The ability to determine, using a uniform approach, which joints in a unit, plant or company represent the highest level of risk of leakage is extremely useful. Similarly to Risk-Based Inspection (RBI), Risk Based Joint Integrity (RBJI) allows the identification and allocation of resources to the joints that pose the greatest risk of failure. This ensures that the appropriate level of effort is placed in the most appropriate locations.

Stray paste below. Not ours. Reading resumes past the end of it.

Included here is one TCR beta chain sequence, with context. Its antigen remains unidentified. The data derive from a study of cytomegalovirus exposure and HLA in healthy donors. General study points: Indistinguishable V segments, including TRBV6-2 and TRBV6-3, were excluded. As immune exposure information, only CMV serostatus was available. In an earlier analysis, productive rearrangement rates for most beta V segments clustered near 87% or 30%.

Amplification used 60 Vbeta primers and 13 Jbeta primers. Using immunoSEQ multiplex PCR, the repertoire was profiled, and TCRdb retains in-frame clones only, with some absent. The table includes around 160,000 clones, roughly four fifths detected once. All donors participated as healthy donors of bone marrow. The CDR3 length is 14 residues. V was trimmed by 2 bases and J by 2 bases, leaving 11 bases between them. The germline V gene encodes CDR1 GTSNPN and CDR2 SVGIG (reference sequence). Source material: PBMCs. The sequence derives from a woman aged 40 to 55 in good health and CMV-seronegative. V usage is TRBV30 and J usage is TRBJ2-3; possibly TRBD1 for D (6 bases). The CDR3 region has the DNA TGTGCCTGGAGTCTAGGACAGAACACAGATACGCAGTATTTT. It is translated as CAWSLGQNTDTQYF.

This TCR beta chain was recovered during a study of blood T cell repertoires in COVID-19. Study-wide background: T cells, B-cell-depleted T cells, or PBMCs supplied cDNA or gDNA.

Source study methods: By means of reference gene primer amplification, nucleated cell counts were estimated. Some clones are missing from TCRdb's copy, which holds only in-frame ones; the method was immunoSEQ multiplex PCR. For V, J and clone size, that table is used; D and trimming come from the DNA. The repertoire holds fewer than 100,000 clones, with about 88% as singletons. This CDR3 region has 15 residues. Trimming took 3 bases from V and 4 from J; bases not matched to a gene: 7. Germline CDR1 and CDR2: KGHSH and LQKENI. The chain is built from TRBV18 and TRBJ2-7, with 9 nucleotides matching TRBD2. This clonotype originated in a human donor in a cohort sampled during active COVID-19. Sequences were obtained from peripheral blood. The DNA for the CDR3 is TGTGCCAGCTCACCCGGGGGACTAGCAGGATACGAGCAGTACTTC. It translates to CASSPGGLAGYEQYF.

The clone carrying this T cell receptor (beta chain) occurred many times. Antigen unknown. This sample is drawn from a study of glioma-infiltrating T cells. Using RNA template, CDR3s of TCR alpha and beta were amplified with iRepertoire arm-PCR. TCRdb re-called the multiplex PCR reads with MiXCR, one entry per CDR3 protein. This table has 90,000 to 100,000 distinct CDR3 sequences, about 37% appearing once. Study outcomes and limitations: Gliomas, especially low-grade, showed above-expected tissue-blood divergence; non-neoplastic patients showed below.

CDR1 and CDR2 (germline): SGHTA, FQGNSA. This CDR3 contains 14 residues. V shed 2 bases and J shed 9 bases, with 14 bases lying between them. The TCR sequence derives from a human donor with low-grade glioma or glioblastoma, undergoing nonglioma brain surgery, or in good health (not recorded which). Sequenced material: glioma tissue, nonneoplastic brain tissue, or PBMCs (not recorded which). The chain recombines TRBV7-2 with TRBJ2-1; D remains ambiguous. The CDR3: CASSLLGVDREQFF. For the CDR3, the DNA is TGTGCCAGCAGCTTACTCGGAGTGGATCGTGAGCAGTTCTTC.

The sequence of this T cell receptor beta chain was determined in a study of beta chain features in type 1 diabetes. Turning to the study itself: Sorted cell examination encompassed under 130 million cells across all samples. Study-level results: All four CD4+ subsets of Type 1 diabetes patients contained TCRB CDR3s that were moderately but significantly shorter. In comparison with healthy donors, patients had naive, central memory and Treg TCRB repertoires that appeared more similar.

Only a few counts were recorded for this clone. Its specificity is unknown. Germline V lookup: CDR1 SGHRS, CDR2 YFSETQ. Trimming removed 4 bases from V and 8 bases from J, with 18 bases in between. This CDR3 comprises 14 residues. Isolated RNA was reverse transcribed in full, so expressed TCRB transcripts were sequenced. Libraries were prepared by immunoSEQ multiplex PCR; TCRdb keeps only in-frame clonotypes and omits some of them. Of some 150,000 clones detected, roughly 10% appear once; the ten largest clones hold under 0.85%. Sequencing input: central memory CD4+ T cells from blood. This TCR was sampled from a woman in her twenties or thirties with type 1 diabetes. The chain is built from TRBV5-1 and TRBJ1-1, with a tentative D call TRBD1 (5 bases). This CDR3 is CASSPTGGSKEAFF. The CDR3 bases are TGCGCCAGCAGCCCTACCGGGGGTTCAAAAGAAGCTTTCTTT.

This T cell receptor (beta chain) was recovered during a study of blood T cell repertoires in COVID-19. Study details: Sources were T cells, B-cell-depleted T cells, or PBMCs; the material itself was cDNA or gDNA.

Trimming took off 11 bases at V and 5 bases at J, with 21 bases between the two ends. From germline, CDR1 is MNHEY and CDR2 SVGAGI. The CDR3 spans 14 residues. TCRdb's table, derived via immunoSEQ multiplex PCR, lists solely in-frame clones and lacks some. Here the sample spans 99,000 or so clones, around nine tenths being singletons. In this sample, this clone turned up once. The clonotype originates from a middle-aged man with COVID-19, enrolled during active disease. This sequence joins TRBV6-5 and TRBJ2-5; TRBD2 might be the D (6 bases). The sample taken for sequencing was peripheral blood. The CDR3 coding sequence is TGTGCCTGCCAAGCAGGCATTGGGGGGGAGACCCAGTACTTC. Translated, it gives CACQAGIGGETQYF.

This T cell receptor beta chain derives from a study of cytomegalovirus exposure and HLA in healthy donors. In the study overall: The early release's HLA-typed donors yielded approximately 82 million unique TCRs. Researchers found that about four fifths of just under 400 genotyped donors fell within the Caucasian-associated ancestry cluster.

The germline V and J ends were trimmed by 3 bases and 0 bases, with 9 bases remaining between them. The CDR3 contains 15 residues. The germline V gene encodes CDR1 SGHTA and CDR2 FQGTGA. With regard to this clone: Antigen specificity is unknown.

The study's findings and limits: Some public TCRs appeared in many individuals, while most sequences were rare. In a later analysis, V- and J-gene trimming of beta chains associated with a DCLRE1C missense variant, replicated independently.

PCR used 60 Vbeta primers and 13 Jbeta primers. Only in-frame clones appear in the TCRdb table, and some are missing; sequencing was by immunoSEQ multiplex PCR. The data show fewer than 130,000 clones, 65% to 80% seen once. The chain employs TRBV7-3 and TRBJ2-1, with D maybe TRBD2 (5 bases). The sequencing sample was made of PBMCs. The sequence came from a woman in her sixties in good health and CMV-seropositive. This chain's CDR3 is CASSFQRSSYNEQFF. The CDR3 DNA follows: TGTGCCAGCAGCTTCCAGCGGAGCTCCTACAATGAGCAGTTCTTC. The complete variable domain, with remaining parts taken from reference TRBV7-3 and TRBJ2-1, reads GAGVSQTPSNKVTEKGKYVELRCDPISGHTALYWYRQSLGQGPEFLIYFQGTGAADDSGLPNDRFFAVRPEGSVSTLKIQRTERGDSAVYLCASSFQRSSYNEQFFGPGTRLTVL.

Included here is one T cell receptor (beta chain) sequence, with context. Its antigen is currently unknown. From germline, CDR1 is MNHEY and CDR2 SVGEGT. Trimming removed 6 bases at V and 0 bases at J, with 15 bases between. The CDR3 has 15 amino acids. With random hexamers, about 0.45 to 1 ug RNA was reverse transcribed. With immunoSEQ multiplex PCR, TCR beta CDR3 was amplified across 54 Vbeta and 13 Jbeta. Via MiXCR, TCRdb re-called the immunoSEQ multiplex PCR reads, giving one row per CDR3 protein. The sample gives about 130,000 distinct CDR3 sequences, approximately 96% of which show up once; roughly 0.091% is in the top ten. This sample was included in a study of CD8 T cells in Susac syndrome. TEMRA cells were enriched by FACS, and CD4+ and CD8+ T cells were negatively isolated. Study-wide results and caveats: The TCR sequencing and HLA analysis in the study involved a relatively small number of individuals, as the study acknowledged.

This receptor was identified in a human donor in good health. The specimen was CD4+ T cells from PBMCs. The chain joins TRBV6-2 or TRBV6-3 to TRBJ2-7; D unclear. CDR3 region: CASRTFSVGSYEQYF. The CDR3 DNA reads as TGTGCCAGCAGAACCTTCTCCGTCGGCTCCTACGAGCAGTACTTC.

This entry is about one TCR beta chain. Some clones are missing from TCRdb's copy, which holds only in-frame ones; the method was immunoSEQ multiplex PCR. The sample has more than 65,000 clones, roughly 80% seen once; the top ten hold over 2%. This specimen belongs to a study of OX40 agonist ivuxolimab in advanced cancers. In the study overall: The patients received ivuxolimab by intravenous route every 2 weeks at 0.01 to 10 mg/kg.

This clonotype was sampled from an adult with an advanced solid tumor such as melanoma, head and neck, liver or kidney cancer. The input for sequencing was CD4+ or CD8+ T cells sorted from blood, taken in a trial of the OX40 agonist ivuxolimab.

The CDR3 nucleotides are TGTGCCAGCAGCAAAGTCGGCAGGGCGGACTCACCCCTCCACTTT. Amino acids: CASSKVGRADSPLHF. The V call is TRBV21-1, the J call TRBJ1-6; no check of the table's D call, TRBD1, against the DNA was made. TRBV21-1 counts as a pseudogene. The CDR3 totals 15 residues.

This paper outlines a quantitative methodology for assessing the probability of failure for any given pressure boundary bolted joint. It allows rapid calculation across a range of joints without resorting to the typical qualitative, reactive, experienced-based methods commonly employed to assess risk of joint leakage (i.e.: waiting for the joint to leak in order for it to be labelled a bad actor). This methodology has been successfully employed in a number of applications over the past three years, such as justification of heat exchanger replacement (demonstrating the expected improvement in joint integrity) and assessment of residual risk associated with historic joint assembly practices. Future applications include assessment of risk and definition of acceptable residual risk during the project design phase in order to eliminate problematic joints prior to fabrication and using the methodology to reduce the time associated with leak-testing of piping systems during maintenance turn-around activities.